Gaining ACCESS to education

The number of students taking German with teacher Judy Pierce at Pelham High School has doubled over the last four years.

It’s not because more students at PHS want to enroll in the class, but because students at other school districts want to learn the language but their schools haven’t had the resources to offer it. Those students can take German and many other classes through ACCESS, a distance-learning program now available around the state.

Shelby County Technology Coordinator Susan Poling said it broadens horizons for students in all schools.

“Some schools don’t have as many classes as others because they have smaller student populations, but now their students can have more choices,” Poling said. “It’s going to provide a great boost, especially now that we are out of space in most of our high schools.”

Five of Shelby County’s high schools have been awarded $50,000 grants, from an $11 million education bond issue, to expand their programs. In return, each school promised to teach at least one distance learning class. Poling said teachers like Dana Bone at Calera High will offer advanced classes in subjects like computer graphics or AP government. In the past, Shelby County schools have also offered AP physics and psychology.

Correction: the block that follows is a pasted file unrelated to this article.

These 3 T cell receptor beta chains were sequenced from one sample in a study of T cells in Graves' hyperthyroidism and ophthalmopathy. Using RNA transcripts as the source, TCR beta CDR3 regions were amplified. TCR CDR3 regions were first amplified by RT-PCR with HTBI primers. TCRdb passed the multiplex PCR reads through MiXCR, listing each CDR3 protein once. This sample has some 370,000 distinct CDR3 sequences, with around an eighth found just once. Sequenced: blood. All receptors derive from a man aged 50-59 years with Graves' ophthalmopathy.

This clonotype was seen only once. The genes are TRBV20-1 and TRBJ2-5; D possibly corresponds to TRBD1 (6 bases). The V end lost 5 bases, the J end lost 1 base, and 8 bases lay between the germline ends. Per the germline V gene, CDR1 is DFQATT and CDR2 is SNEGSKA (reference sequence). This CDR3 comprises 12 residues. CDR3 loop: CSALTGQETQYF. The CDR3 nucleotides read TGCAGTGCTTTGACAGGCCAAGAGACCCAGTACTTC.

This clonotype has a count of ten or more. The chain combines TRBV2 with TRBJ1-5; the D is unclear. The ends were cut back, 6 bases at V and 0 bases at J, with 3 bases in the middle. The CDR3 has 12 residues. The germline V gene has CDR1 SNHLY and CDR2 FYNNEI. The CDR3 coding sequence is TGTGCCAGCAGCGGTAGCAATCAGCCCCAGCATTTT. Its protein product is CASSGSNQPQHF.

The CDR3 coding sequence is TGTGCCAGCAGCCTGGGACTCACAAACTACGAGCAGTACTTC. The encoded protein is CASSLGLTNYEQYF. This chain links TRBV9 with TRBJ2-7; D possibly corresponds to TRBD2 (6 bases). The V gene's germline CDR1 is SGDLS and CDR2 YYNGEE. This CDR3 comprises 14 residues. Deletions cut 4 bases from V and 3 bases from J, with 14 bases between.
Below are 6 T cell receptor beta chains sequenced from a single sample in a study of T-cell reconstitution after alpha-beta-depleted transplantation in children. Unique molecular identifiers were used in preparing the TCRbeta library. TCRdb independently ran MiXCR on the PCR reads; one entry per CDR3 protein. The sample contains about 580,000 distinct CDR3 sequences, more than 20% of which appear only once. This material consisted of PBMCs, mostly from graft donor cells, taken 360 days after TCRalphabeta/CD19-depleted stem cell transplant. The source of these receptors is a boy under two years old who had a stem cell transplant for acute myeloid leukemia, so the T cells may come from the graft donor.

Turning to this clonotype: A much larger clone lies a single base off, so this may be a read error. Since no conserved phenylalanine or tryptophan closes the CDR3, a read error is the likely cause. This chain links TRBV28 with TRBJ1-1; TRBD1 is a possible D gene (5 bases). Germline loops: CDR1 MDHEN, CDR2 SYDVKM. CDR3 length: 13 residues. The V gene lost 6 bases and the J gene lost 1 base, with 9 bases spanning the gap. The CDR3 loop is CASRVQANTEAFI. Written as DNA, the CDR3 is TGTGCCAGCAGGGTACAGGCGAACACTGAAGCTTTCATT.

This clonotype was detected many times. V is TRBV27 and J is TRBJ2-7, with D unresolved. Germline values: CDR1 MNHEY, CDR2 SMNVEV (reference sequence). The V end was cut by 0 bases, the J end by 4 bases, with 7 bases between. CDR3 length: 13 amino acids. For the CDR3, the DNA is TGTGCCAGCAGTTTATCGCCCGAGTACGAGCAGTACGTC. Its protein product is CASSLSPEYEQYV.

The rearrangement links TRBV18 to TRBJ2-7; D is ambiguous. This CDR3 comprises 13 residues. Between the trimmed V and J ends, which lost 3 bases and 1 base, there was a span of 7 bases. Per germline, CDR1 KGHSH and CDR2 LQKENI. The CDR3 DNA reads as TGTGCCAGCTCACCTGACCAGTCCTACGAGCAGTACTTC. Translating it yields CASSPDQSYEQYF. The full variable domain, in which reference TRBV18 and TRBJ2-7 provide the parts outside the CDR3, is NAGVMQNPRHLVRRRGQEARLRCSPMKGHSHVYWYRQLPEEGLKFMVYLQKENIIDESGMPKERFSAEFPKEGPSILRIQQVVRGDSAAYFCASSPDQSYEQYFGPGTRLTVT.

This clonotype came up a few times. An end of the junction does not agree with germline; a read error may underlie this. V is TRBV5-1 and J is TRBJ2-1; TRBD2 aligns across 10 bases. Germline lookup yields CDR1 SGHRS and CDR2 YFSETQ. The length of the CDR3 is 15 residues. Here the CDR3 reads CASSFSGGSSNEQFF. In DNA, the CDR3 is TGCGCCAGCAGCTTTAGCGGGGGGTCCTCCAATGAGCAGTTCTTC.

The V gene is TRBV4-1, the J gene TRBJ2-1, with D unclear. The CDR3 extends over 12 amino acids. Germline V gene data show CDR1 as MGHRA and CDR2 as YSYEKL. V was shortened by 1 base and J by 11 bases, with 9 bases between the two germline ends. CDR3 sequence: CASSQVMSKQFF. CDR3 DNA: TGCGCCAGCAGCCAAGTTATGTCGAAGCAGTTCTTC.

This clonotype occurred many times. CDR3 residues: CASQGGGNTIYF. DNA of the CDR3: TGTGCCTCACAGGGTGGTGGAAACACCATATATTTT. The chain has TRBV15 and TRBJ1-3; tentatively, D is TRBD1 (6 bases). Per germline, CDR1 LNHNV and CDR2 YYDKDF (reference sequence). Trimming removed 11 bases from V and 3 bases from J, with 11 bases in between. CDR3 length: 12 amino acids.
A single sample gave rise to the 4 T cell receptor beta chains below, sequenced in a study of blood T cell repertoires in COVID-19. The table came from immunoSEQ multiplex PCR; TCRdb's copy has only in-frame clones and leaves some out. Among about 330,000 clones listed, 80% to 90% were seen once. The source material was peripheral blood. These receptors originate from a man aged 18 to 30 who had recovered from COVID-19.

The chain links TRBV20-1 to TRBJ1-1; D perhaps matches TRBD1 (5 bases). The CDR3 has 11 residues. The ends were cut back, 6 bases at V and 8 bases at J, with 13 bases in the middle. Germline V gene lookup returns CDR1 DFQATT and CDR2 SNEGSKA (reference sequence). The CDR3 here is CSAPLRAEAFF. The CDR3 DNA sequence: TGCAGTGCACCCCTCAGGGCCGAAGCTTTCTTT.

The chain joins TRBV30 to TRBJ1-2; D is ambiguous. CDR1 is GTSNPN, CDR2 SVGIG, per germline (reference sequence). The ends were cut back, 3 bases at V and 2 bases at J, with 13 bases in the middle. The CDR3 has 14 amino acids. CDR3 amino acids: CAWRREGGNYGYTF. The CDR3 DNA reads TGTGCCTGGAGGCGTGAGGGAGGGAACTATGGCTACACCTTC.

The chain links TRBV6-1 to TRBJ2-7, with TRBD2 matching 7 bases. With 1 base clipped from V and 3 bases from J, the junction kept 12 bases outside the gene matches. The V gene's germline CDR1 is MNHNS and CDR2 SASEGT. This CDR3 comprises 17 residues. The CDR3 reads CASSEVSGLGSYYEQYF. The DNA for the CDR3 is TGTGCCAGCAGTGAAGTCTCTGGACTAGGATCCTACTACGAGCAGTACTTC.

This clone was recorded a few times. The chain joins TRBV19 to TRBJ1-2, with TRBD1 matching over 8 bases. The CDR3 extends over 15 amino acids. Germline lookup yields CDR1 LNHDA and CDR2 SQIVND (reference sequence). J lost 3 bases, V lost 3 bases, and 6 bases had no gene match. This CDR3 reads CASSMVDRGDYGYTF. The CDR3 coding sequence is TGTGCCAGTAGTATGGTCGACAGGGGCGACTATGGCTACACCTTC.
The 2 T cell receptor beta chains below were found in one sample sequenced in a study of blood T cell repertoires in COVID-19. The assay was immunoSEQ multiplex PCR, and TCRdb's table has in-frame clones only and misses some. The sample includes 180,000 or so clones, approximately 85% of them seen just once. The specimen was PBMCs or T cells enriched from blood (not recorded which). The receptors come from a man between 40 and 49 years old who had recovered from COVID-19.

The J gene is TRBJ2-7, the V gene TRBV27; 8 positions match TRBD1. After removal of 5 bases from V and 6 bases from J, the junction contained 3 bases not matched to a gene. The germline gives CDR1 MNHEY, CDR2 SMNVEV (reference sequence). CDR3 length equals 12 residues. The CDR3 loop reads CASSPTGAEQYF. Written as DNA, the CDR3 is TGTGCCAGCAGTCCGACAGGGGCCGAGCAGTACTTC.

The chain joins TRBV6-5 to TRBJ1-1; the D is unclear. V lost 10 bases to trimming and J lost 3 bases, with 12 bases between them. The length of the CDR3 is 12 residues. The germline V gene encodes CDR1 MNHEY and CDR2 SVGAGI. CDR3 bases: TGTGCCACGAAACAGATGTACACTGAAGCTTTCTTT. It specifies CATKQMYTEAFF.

“ACCESS distance learning gives students all across the state learning opportunities they otherwise would never have,” Gov. Riley said in a press release. “Alabama is blessed with some of the best teachers in the country. Our students deserve the benefit of being able to learn from these teachers whether they are in a larger, metropolitan school system or a small, rural school system.”

Poling said the equipment involved provides more than extra classes.

“Our mobile laptop carts are a great asset for students who need to do research or use high-tech programs for projects,” she said. “Our students can even use the video conferencing cameras to take virtual field trips to places like Alaska, where they can actually interact with wildlife experts there.”

Education officials also hope getting these labs set up will allow the State Board of education to successfully implement its new First Choice graduation proposal. This new graduation plan requires students to take two foreign language classes and at least one distance learning class.

Implementation of the program began in 2006, with Gov. Riley setting a goal to place it in all schools by the 2010-2011 school year.